Pakistan has reportedly agreed to hand uranium-enriching components over to UN inspectors, which could help in an inquiry into Iran's nuclear programme.
Critics ask why fuel-rich Iran needs nuclear energy
It earlier admitted the former head of its own programme, Abdul Qadeer Khan, had sold Iran similar centrifuge parts.
Diplomats close to the inquiry told reporters that Pakistan would give them to a UN laboratory in Austria.
They will then be compared with centrifuges found in Iran with suspicious uranium traces.
"These may hold the crucial fingerprints, the DNA, of the uranium traces found on equipment in Iran," a diplomat, who asked not to be named, told Reuters news agency.
Diplomats said the parts to be sent to Austria would come from the same group of centrifuges as those sold to Iran.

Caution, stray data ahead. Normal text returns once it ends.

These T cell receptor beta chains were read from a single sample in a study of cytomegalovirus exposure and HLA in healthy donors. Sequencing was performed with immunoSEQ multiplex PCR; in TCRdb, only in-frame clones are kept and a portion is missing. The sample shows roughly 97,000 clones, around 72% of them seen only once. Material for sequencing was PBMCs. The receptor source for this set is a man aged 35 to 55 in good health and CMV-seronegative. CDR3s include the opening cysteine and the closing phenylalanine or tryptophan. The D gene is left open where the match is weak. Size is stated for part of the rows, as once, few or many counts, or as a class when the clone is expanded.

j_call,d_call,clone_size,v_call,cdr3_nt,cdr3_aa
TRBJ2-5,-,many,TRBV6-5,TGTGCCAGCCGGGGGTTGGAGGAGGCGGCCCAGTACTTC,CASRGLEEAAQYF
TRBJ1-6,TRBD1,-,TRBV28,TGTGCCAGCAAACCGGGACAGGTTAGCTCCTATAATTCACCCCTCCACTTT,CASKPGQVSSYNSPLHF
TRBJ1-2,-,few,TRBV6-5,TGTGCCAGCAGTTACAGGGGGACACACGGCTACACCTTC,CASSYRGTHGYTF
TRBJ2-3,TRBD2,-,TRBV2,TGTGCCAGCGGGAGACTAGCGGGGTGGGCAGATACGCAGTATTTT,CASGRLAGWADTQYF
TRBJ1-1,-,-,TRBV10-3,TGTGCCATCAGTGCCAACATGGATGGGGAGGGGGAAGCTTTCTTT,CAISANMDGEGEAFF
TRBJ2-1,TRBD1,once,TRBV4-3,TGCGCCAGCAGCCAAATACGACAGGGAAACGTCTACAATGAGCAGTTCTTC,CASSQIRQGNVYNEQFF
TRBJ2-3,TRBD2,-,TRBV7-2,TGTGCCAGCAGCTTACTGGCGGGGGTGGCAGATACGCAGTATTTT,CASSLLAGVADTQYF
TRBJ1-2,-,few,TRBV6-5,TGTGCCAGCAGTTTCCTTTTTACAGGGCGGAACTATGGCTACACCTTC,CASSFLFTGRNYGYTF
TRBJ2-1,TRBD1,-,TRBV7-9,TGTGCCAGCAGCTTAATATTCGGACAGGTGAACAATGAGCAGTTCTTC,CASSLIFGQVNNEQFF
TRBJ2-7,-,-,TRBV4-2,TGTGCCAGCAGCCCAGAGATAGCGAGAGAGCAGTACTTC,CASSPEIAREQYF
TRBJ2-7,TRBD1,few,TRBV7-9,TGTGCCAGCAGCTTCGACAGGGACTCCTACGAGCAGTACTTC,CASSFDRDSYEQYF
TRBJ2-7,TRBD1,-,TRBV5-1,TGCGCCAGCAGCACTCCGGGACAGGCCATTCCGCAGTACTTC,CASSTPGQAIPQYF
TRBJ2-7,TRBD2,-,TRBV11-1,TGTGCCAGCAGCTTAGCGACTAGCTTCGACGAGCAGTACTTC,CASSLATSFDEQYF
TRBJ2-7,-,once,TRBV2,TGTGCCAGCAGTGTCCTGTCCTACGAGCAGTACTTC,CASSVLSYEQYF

"The components will be secretly flown to Vienna in the middle of the night," one said, without giving further details.
The UN's Vienna-based International Atomic Energy Agency (IAEA) has been investigating Iran's nuclear programme for the past two years.
While it has found no proof that Iran plans to build nuclear weapons, it has also been unable to confirm that the programme is entirely peaceful, as Iran insists.
Washington has accused Iran, a state already rich in gas and oil, of pursuing atomic energy as a screen to develop nuclear weapons.
In 2003, the IAEA found traces of uranium in Iran that had been enriched to various levels, some of them close to what would be useable in weapons.
Fears then arose that Iran had been secretly seeking to purify uranium for use in weapons.
Iran blamed the traces on contaminated centrifuge components it had acquired second-hand from Pakistan.